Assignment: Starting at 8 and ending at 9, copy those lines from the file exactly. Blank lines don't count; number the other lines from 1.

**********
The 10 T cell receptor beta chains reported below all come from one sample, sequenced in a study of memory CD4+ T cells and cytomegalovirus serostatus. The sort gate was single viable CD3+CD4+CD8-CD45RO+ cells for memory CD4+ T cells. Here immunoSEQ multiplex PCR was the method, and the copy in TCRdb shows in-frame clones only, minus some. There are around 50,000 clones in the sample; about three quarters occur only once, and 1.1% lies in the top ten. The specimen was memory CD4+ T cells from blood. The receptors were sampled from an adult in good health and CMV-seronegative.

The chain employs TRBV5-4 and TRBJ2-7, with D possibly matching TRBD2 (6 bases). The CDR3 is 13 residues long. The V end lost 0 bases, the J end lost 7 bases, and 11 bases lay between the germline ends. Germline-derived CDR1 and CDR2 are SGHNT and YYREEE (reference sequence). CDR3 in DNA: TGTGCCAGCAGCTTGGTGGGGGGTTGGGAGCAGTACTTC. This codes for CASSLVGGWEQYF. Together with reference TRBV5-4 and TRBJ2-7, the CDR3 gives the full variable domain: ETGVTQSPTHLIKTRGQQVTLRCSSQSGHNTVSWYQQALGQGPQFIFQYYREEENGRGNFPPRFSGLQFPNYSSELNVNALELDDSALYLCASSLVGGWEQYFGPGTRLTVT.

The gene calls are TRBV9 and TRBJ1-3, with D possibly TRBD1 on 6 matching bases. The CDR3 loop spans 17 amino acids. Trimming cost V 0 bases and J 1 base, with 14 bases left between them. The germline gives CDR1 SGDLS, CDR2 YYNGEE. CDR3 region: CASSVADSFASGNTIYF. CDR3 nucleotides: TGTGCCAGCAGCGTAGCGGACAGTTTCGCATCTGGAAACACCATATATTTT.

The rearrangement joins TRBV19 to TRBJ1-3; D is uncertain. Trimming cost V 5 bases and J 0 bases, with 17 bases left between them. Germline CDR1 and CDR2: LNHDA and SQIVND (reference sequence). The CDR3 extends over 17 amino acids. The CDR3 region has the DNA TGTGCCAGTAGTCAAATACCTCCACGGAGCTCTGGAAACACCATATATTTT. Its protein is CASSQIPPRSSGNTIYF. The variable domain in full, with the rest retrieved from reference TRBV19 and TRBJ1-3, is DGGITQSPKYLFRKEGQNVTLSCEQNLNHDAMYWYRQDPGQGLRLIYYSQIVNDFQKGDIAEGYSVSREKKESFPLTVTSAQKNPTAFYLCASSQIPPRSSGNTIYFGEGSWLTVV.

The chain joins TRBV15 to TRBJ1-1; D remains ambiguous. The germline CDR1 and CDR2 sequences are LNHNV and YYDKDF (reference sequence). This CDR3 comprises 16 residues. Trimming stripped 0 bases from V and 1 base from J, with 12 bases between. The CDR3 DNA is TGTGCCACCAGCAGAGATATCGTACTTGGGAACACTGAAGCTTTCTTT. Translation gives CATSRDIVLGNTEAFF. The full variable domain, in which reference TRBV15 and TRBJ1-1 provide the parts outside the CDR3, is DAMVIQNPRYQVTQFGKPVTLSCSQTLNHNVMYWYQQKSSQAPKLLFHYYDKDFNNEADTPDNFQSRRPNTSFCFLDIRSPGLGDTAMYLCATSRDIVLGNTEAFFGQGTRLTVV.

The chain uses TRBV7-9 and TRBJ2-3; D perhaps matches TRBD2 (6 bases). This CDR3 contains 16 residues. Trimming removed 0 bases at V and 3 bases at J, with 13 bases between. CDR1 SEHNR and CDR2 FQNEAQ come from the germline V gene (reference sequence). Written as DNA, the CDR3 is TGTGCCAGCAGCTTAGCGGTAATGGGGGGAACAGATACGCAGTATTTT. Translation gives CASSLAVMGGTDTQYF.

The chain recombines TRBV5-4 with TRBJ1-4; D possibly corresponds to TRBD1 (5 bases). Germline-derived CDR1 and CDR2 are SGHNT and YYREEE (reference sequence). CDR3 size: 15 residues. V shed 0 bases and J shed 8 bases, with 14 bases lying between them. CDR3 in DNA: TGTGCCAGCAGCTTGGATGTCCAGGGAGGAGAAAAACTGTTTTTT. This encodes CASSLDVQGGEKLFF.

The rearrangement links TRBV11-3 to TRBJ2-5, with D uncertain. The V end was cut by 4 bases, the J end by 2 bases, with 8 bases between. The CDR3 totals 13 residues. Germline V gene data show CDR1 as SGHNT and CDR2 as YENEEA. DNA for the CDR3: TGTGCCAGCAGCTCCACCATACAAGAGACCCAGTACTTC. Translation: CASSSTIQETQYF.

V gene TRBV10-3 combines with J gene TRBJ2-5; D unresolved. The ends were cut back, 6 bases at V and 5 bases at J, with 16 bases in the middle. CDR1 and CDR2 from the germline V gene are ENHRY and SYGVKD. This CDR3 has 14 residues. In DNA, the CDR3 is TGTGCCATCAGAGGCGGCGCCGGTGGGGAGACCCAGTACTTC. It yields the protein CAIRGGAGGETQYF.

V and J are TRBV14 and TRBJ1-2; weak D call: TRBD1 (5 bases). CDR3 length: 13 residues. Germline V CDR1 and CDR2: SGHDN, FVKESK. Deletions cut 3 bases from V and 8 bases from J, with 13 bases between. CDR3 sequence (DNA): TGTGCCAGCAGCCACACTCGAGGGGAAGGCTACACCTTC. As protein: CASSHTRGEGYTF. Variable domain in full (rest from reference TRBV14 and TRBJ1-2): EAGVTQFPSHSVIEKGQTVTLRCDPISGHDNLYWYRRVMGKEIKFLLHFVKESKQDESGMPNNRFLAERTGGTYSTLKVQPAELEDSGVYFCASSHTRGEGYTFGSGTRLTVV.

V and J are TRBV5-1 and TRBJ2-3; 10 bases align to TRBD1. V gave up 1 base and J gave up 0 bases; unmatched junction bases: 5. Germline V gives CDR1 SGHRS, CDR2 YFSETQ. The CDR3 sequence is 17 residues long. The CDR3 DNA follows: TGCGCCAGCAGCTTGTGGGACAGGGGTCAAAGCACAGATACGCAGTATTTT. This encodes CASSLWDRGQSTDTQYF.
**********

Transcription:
The rearrangement links TRBV11-3 to TRBJ2-5, with D uncertain. The V end was cut by 4 bases, the J end by 2 bases, with 8 bases between. The CDR3 totals 13 residues. Germline V gene data show CDR1 as SGHNT and CDR2 as YENEEA. DNA for the CDR3: TGTGCCAGCAGCTCCACCATACAAGAGACCCAGTACTTC. Translation: CASSSTIQETQYF.

V gene TRBV10-3 combines with J gene TRBJ2-5; D unresolved. The ends were cut back, 6 bases at V and 5 bases at J, with 16 bases in the middle. CDR1 and CDR2 from the germline V gene are ENHRY and SYGVKD. This CDR3 has 14 residues. In DNA, the CDR3 is TGTGCCATCAGAGGCGGCGCCGGTGGGGAGACCCAGTACTTC. It yields the protein CAIRGGAGGETQYF.